top of page

10 reasons people abandon carts on e-commerce sites

The most common reasons why consumers don't make it over the final hurdle to make a purchase on your site, and 5 expert tips on how to reduce your abandoned cart rate...
Tips to reduce abandoned cart

1. The number one reason shoppers abandon their e-commerce carts at a whopping 61% was that they felt 'shipping charges were too high*'. I talk about this again and again with clients and on my #smallbizquicktips on Instagram – shipping rates have the biggest impact on conversion rates. Especially if you have shipping rate that tips a spend into the next price bracket. i.e. a £36 t-shirt with £5 P&P suddenly becomes a ‘£40’ price bracket item.


2. 35% of people abandon their purchase because they didn't want to create an account. A really simple one to fix by just making sure customers can checkout as a guest on your site.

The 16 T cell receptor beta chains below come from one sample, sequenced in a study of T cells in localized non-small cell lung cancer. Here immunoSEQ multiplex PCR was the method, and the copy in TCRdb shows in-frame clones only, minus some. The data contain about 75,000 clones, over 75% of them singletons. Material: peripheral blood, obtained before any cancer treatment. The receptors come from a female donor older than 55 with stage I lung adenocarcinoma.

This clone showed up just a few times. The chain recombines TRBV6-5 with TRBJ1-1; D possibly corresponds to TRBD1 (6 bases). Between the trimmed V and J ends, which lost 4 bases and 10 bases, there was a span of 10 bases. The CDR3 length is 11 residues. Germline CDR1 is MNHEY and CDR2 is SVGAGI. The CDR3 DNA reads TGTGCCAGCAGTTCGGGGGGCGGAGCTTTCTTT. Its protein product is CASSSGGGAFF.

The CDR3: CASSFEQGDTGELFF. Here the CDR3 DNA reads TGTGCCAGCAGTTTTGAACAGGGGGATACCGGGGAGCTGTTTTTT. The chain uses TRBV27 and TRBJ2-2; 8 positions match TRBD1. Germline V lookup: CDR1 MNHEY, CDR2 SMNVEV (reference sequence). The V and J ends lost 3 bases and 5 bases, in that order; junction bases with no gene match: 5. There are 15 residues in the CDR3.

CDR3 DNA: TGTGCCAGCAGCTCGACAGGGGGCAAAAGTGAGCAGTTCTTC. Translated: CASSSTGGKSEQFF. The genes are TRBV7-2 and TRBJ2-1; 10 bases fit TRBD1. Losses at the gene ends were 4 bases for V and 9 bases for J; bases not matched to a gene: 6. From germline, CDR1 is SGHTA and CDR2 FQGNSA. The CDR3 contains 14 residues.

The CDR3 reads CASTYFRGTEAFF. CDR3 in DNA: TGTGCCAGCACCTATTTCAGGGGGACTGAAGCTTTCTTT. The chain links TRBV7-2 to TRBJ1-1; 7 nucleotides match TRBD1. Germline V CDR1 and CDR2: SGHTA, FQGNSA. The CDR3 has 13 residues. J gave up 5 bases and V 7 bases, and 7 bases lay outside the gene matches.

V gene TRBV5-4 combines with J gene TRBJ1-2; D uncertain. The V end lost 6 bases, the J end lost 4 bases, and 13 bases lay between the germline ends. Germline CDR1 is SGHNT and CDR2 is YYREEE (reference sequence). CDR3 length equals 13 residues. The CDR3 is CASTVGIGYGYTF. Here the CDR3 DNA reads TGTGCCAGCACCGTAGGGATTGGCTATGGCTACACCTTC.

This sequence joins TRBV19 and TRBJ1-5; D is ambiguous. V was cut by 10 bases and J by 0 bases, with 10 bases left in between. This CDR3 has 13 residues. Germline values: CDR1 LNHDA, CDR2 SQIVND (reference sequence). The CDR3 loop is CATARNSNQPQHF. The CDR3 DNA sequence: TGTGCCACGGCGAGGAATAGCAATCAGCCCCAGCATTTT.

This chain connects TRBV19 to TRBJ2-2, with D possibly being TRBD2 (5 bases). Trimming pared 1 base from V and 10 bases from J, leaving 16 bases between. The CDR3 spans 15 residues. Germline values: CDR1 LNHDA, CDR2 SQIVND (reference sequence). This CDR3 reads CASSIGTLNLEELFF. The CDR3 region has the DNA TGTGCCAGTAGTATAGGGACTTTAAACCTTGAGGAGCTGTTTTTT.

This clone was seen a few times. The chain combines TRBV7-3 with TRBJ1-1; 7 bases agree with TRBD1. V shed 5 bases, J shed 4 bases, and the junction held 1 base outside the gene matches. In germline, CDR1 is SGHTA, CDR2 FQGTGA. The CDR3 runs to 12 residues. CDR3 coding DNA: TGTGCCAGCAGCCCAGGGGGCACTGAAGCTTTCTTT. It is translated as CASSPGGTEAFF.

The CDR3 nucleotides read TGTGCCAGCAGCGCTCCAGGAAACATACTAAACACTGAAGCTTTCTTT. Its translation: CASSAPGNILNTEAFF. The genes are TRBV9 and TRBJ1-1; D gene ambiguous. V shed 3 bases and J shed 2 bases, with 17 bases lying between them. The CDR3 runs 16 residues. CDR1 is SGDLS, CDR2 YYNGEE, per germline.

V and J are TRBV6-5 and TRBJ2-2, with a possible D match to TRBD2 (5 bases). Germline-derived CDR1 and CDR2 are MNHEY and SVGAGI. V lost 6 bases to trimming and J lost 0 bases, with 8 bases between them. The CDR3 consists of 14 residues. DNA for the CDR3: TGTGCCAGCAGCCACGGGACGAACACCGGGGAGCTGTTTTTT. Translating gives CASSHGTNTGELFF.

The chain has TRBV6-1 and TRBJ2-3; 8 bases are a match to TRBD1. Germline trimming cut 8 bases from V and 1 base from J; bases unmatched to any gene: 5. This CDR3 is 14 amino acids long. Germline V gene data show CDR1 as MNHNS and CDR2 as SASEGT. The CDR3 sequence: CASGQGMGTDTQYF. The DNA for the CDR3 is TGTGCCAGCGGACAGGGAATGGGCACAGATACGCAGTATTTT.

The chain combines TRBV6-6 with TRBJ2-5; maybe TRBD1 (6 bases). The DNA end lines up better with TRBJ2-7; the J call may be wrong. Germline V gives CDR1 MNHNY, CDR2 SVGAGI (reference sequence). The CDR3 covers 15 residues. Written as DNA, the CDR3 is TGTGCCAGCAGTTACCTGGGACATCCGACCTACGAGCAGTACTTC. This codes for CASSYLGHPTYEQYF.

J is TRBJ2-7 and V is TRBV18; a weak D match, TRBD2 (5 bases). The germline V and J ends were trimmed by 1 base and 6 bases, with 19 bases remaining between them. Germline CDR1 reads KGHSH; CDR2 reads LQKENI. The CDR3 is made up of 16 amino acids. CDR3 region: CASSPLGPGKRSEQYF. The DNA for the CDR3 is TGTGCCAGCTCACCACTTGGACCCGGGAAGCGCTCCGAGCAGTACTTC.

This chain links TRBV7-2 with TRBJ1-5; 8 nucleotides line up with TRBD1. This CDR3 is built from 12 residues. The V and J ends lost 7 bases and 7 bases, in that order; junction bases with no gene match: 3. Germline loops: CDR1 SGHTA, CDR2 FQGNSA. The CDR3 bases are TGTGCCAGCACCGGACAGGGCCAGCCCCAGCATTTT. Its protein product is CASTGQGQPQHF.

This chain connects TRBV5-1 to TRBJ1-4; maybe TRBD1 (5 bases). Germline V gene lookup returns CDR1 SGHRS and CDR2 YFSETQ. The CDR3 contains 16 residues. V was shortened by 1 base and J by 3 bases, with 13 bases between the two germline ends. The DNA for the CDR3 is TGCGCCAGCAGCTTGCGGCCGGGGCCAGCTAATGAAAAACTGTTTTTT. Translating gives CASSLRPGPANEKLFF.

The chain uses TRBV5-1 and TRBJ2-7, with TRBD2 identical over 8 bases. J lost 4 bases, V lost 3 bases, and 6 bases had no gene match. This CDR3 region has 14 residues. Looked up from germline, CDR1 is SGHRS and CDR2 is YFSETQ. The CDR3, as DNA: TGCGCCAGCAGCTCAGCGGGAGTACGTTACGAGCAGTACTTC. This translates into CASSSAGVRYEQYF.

3. 27% of online shoppers said the checkout process was too long and too complicated, making them enter too much data manually, or with fiddly multiple steps. In e-comm speak we call the solution to this 'frictionless' shopping; you want to put as few steps between a customer deciding to purchase and completing their order as possible. Before they have time to talk themselves out of it!


4. 24% said they abandoned because they couldn't see the total order amount up front. So that links back to number one with the additional shipping costs. If people are whacked with tax or shipping and it bumps up their overall total order amount, 24% of people will abandon their cart.


5. 22% abandoned because the website they were shopping on crashed or was just really slow. Check your site speed using Google Pagespeed Insights tool; it will rank your site for desktop and mobile site speed out of 100 (over 80 is optimal), plus give you reasons why it might be slow. Even if this report is jargon to you, it's a great starting point to pass on to a web developer to help you speed things up.


6. 18% didn't trust the site to put in their credit card information – perhaps they were unsure of the returns policy, or didn’t feel it was a legitimate website. Things like ‘no quibble guarantee’ messages, SSL certificates, customer reviews, Payment symbols (Visa, Paypal etc) – all help build trust. Especially with first-time buyers.